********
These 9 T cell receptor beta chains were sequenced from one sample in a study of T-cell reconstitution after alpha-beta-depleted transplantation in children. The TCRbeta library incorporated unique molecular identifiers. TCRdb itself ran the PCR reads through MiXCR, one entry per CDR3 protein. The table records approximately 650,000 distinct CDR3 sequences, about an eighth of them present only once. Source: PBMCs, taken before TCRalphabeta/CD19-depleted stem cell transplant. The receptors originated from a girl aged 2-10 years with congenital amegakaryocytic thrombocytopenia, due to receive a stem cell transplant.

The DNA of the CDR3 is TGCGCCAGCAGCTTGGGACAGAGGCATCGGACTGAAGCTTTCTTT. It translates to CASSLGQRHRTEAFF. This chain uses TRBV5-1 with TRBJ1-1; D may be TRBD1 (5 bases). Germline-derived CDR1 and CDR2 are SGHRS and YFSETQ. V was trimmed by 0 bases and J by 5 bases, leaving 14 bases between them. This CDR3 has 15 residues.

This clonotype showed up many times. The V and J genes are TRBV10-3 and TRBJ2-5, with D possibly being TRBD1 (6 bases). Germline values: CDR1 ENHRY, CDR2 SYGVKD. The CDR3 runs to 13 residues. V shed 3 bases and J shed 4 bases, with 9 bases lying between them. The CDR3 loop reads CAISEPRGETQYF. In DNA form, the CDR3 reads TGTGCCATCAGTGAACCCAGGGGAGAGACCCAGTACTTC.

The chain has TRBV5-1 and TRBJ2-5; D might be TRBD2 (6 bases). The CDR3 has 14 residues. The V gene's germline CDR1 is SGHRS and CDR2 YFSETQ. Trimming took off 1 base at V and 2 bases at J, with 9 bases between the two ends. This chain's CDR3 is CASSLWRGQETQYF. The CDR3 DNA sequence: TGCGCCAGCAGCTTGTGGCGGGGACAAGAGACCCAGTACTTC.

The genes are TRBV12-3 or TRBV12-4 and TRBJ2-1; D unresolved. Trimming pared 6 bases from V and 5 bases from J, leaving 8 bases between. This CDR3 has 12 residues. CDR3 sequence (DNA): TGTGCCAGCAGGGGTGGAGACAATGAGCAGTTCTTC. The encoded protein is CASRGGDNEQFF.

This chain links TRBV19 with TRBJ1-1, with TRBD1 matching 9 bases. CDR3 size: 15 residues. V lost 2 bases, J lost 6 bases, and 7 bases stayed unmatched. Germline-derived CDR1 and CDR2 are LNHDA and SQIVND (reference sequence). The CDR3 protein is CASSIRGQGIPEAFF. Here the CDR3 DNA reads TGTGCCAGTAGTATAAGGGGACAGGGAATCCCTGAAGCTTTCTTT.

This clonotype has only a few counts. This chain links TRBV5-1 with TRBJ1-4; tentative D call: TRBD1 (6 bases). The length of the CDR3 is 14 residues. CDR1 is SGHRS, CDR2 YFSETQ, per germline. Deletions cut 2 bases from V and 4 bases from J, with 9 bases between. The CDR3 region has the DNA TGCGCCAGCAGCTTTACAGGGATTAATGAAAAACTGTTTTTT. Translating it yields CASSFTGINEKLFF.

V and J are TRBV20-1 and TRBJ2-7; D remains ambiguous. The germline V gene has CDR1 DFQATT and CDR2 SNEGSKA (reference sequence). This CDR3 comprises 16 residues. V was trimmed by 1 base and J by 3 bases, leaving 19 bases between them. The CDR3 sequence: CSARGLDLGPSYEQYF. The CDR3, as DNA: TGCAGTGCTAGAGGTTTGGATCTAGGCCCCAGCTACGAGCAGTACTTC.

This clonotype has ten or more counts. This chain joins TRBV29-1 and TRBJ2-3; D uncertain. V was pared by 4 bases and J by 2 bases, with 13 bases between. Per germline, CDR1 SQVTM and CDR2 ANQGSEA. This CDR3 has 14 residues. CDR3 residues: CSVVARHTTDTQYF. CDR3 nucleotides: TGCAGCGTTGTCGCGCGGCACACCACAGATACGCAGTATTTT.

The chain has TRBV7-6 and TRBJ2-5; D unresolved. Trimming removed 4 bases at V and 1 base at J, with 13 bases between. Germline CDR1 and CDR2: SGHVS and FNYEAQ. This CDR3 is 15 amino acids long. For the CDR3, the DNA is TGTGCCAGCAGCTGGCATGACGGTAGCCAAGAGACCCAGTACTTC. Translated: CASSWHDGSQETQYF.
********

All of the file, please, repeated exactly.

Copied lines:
These 9 T cell receptor beta chains were sequenced from one sample in a study of T-cell reconstitution after alpha-beta-depleted transplantation in children. The TCRbeta library incorporated unique molecular identifiers. TCRdb itself ran the PCR reads through MiXCR, one entry per CDR3 protein. The table records approximately 650,000 distinct CDR3 sequences, about an eighth of them present only once. Source: PBMCs, taken before TCRalphabeta/CD19-depleted stem cell transplant. The receptors originated from a girl aged 2-10 years with congenital amegakaryocytic thrombocytopenia, due to receive a stem cell transplant.

The DNA of the CDR3 is TGCGCCAGCAGCTTGGGACAGAGGCATCGGACTGAAGCTTTCTTT. It translates to CASSLGQRHRTEAFF. This chain uses TRBV5-1 with TRBJ1-1; D may be TRBD1 (5 bases). Germline-derived CDR1 and CDR2 are SGHRS and YFSETQ. V was trimmed by 0 bases and J by 5 bases, leaving 14 bases between them. This CDR3 has 15 residues.

This clonotype showed up many times. The V and J genes are TRBV10-3 and TRBJ2-5, with D possibly being TRBD1 (6 bases). Germline values: CDR1 ENHRY, CDR2 SYGVKD. The CDR3 runs to 13 residues. V shed 3 bases and J shed 4 bases, with 9 bases lying between them. The CDR3 loop reads CAISEPRGETQYF. In DNA form, the CDR3 reads TGTGCCATCAGTGAACCCAGGGGAGAGACCCAGTACTTC.

The chain has TRBV5-1 and TRBJ2-5; D might be TRBD2 (6 bases). The CDR3 has 14 residues. The V gene's germline CDR1 is SGHRS and CDR2 YFSETQ. Trimming took off 1 base at V and 2 bases at J, with 9 bases between the two ends. This chain's CDR3 is CASSLWRGQETQYF. The CDR3 DNA sequence: TGCGCCAGCAGCTTGTGGCGGGGACAAGAGACCCAGTACTTC.

The genes are TRBV12-3 or TRBV12-4 and TRBJ2-1; D unresolved. Trimming pared 6 bases from V and 5 bases from J, leaving 8 bases between. This CDR3 has 12 residues. CDR3 sequence (DNA): TGTGCCAGCAGGGGTGGAGACAATGAGCAGTTCTTC. The encoded protein is CASRGGDNEQFF.

This chain links TRBV19 with TRBJ1-1, with TRBD1 matching 9 bases. CDR3 size: 15 residues. V lost 2 bases, J lost 6 bases, and 7 bases stayed unmatched. Germline-derived CDR1 and CDR2 are LNHDA and SQIVND (reference sequence). The CDR3 protein is CASSIRGQGIPEAFF. Here the CDR3 DNA reads TGTGCCAGTAGTATAAGGGGACAGGGAATCCCTGAAGCTTTCTTT.

This clonotype has only a few counts. This chain links TRBV5-1 with TRBJ1-4; tentative D call: TRBD1 (6 bases). The length of the CDR3 is 14 residues. CDR1 is SGHRS, CDR2 YFSETQ, per germline. Deletions cut 2 bases from V and 4 bases from J, with 9 bases between. The CDR3 region has the DNA TGCGCCAGCAGCTTTACAGGGATTAATGAAAAACTGTTTTTT. Translating it yields CASSFTGINEKLFF.

V and J are TRBV20-1 and TRBJ2-7; D remains ambiguous. The germline V gene has CDR1 DFQATT and CDR2 SNEGSKA (reference sequence). This CDR3 comprises 16 residues. V was trimmed by 1 base and J by 3 bases, leaving 19 bases between them. The CDR3 sequence: CSARGLDLGPSYEQYF. The CDR3, as DNA: TGCAGTGCTAGAGGTTTGGATCTAGGCCCCAGCTACGAGCAGTACTTC.

This clonotype has ten or more counts. This chain joins TRBV29-1 and TRBJ2-3; D uncertain. V was pared by 4 bases and J by 2 bases, with 13 bases between. Per germline, CDR1 SQVTM and CDR2 ANQGSEA. This CDR3 has 14 residues. CDR3 residues: CSVVARHTTDTQYF. CDR3 nucleotides: TGCAGCGTTGTCGCGCGGCACACCACAGATACGCAGTATTTT.

The chain has TRBV7-6 and TRBJ2-5; D unresolved. Trimming removed 4 bases at V and 1 base at J, with 13 bases between. Germline CDR1 and CDR2: SGHVS and FNYEAQ. This CDR3 is 15 amino acids long. For the CDR3, the DNA is TGTGCCAGCAGCTGGCATGACGGTAGCCAAGAGACCCAGTACTTC. Translated: CASSWHDGSQETQYF.